#31 BoschKurve

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Posted 15 May 2013 - 13:26

It's already been said in the past that if he were charged, he would likely be sacked by CVC.

I don't see him surviving past 2013 in his position.

If he is sacked, it couldn't happen to a better person.

Bernie and Max did more to ruin F1 than any two people in F1's history. Balestre was a real *******, but at least F1 still looked like a sport instead of the 3 ring circus it operates as currently.

#32 wj_gibson

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Posted 15 May 2013 - 14:25

Bizarre to think that, in late 1991, the Mosley/Ecclestone arrangement was considered a breath of fresh air to F1. The sale of the rights by Mosley to Ecclestone is perhaps the single most scandalous episode in the entire history of the sport. Were Mosley to be dragged in and face consequences too, then I wouldn't be at all sad.

Unfortunately, the succession plan appears to be for another corporate CEO type to step in and further the "razzmatazz" aspect of the sport that is already far too advanced, rather than someone from within the sport such as Ross Brawn.

#33 Alfisti

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Posted 15 May 2013 - 14:33

Ron Dennis would be ideal. Business minded but a racer too and would command respect.

#34 dau

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Posted 15 May 2013 - 14:36

Ron Dennis would be ideal. Business minded but a racer too and would command respect.

Why not Flavio as second in command?

#35 BoschKurve

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Posted 15 May 2013 - 14:42

Bizarre to think that, in late 1991, the Mosley/Ecclestone arrangement was considered a breath of fresh air to F1. The sale of the rights by Mosley to Ecclestone is perhaps the single most scandalous episode in the entire history of the sport. Were Mosley to be dragged in and face consequences too, then I wouldn't be at all sad.

Unfortunately, the succession plan appears to be for another corporate CEO type to step in and further the "razzmatazz" aspect of the sport that is already far too advanced, rather than someone from within the sport such as Ross Brawn.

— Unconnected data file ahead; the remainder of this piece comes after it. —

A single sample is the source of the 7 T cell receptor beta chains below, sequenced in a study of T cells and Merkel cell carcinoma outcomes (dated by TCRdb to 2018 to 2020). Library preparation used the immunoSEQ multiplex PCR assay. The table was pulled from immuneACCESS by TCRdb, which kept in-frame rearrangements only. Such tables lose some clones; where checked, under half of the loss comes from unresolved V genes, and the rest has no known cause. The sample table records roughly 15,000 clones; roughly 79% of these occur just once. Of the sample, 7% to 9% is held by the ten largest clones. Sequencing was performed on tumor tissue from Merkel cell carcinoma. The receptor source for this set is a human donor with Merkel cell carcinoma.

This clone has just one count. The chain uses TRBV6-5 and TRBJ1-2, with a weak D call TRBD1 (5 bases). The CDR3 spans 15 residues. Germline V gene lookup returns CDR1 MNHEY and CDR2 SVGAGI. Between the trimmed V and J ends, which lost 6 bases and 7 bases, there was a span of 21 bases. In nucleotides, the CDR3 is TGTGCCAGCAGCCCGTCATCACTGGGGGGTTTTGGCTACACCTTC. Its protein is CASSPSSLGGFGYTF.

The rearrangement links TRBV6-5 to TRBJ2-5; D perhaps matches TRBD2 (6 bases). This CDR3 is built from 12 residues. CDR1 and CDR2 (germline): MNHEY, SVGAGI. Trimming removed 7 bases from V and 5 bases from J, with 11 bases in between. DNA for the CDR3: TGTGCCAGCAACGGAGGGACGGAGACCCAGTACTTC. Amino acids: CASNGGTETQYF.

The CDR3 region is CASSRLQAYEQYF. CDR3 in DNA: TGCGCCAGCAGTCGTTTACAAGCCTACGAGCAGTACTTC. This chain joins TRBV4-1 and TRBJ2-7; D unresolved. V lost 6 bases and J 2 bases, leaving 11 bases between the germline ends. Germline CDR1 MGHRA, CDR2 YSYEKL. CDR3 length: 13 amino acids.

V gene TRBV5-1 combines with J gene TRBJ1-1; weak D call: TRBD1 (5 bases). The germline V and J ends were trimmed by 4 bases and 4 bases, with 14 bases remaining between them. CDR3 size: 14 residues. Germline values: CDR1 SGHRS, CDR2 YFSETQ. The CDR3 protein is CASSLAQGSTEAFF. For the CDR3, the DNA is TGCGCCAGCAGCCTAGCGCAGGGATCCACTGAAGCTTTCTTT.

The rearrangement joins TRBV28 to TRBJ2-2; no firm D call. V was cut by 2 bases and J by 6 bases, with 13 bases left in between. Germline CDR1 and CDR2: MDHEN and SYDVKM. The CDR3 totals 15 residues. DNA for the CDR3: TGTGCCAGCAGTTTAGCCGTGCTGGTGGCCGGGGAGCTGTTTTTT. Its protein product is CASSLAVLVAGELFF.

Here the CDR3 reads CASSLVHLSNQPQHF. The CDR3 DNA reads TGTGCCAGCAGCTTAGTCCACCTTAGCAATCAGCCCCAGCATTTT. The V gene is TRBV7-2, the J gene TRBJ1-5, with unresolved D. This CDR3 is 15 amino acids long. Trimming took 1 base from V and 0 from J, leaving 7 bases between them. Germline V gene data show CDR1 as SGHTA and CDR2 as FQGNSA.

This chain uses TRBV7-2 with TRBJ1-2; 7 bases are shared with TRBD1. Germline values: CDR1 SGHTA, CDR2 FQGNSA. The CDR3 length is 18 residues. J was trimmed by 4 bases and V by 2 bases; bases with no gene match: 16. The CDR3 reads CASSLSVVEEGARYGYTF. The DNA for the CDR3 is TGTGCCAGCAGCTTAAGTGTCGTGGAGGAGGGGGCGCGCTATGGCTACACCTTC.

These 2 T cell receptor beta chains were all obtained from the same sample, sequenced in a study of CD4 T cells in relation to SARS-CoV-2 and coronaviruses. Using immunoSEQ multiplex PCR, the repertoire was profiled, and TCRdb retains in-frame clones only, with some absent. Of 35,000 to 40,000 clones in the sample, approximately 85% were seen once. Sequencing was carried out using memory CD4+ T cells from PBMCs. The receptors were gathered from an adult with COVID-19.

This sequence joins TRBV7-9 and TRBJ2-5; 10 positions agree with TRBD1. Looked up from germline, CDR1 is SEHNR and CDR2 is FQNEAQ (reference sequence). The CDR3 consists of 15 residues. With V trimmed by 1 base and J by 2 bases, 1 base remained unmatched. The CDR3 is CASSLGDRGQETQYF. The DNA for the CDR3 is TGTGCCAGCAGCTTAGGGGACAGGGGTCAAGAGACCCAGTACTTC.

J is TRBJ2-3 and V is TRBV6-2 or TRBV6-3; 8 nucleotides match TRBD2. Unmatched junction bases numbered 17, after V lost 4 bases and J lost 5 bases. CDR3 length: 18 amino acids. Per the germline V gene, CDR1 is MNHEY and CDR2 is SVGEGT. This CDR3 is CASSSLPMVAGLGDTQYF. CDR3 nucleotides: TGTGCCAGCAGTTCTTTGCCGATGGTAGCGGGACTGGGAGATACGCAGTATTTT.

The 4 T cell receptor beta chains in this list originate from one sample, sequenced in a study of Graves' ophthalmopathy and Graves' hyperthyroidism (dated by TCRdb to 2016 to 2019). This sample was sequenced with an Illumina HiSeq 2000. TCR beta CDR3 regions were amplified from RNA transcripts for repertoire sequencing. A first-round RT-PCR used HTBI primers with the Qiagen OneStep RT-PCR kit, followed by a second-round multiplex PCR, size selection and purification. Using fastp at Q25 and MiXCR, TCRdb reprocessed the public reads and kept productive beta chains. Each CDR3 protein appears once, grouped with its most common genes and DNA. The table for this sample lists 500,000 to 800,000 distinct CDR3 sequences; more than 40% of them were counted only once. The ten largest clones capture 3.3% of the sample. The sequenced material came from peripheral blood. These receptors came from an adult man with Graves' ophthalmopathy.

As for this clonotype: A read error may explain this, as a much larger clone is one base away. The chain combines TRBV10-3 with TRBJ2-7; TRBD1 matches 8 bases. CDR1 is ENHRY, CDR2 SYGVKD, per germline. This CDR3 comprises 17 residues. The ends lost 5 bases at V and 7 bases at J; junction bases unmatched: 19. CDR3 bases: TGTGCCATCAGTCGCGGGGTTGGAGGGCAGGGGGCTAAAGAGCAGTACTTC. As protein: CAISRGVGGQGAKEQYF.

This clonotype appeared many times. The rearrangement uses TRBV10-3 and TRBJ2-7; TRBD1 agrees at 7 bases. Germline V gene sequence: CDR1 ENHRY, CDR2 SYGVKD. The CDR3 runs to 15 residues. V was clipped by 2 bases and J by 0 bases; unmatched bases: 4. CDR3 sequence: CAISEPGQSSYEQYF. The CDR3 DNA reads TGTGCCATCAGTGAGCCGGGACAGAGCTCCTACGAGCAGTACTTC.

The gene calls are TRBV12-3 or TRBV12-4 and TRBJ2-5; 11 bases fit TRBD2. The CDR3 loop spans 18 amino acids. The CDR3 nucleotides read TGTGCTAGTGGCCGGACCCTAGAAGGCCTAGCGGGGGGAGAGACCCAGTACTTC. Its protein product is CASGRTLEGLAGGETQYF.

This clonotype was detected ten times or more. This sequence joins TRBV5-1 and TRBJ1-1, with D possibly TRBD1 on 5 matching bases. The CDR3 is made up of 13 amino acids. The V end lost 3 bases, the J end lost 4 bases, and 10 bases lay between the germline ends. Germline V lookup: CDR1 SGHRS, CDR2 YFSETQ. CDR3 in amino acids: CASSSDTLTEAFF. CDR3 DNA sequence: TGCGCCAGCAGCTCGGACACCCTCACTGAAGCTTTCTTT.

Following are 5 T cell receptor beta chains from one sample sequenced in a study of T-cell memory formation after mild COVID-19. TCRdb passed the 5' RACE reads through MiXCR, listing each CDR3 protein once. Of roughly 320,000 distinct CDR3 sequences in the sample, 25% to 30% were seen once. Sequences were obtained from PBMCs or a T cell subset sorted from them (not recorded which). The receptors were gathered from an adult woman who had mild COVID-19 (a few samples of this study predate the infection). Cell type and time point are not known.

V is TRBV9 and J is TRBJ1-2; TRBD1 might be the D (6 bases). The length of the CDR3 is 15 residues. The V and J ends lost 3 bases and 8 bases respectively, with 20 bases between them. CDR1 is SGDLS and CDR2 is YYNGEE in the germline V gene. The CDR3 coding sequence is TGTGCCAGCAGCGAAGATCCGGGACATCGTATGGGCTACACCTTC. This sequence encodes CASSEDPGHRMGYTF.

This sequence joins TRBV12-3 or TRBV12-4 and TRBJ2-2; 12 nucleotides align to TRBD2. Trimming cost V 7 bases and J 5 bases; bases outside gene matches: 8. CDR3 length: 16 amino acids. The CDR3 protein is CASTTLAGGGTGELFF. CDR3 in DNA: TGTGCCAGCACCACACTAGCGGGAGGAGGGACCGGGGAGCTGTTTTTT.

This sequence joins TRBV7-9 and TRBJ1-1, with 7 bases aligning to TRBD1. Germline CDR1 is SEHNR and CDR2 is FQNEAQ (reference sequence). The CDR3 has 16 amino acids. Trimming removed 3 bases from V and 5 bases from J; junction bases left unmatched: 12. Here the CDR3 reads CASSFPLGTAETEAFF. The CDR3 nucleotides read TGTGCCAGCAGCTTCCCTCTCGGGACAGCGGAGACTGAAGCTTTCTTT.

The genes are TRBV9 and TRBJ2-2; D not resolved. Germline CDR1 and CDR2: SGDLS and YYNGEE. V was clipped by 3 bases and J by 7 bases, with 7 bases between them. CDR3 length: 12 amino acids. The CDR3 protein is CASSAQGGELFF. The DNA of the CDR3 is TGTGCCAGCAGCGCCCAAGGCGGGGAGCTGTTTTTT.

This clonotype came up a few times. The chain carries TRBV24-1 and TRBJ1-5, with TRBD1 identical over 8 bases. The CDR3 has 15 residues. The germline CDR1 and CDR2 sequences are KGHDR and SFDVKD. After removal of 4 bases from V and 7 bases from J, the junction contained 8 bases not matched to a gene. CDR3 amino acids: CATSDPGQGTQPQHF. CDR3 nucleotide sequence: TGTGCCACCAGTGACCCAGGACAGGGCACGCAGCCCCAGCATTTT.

I think the problem was no one could have foreseen the direction F1 was going to head in. Had everyone had a glimpse of the future that lay ahead, I'm not so sure that sale of the rights would have gone through in the manner it did. That was the biggest colossal fraud ever perpetrated on F1.

Why not Flavio as second in command?


I can see Flavio taking MrE's spot. The irony of a convicted fraudster replacing him is a bit much.

#36 SonJR

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Posted 15 May 2013 - 15:04

I think if he is charged, he'll be made to step down.

So more like bye-bye Bernie.

He kinda hinted at that possibility recently.

I think Bernie leaving on short notice would be terrible for the sport though. He may claim otherwise, but I doubt there's an actual succesion plan. Dennis would be interesting, or maybe even Brawn, although Bernie apparently doesn't really like Brawn. I'm guessing it'll probably be a sort of committee mixing racers and bankers.

#37 Lyria

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Posted 15 May 2013 - 15:23

Bernie has made some really bad mistakes whilst he's been in charge of F1, but he's done a lot of good too though. Can't say I'd be sorry to see him toddle off, surely it couldn't be any worse without him, could it?

I'll be surprised if he ends up in jail, it could happen but somehow I have a feeling he'll find a way out of it, he's a slippery little sucker for sure.

#38 kar

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Posted 15 May 2013 - 15:27

Jean Todt

#39 ensign14

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Posted 15 May 2013 - 15:29

Bizarre to think that, in late 1991, the Mosley/Ecclestone arrangement was considered a breath of fresh air to F1. The sale of the rights by Mosley to Ecclestone is perhaps the single most scandalous episode in the entire history of the sport.

Another "benefit" of the European Union. :down:

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#40 halifaxf1fan

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Posted 15 May 2013 - 15:38

I'd love it if Bernie finally received a little bit of justice. The world and F1 will be a slightly better place if there's a limit somewhere on the rewards of being greedy and dishonest. I suppose prison is too much to hope for, but anything will be an improvement.



Yes. He has been in power too long and things are finally catching up to him. I would expect that after he is out other similar issues will come to the forefront.

It has been a long time coming but it is for the best that the old corrupt leadership gang be finally cleaned up with Eccelstone being one of the final ones to go. Mosley, Dennis, Briatore and now Eccelstone all leaving in disgrace. Only Luca is left!

#41 wj_gibson

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Posted 15 May 2013 - 15:39

Yes. He has been in power too long and things are finally catching up to him. I would expect that after he is out other similar issues will come to the forefront.

It has been a long time coming but it is for the best that the old corrupt leadership gang be finally cleaned up with Eccelstone being one of the final ones to go. Mosley, Dennis, Briatore and now Eccelstone all leaving in disgrace. Only Luca is left!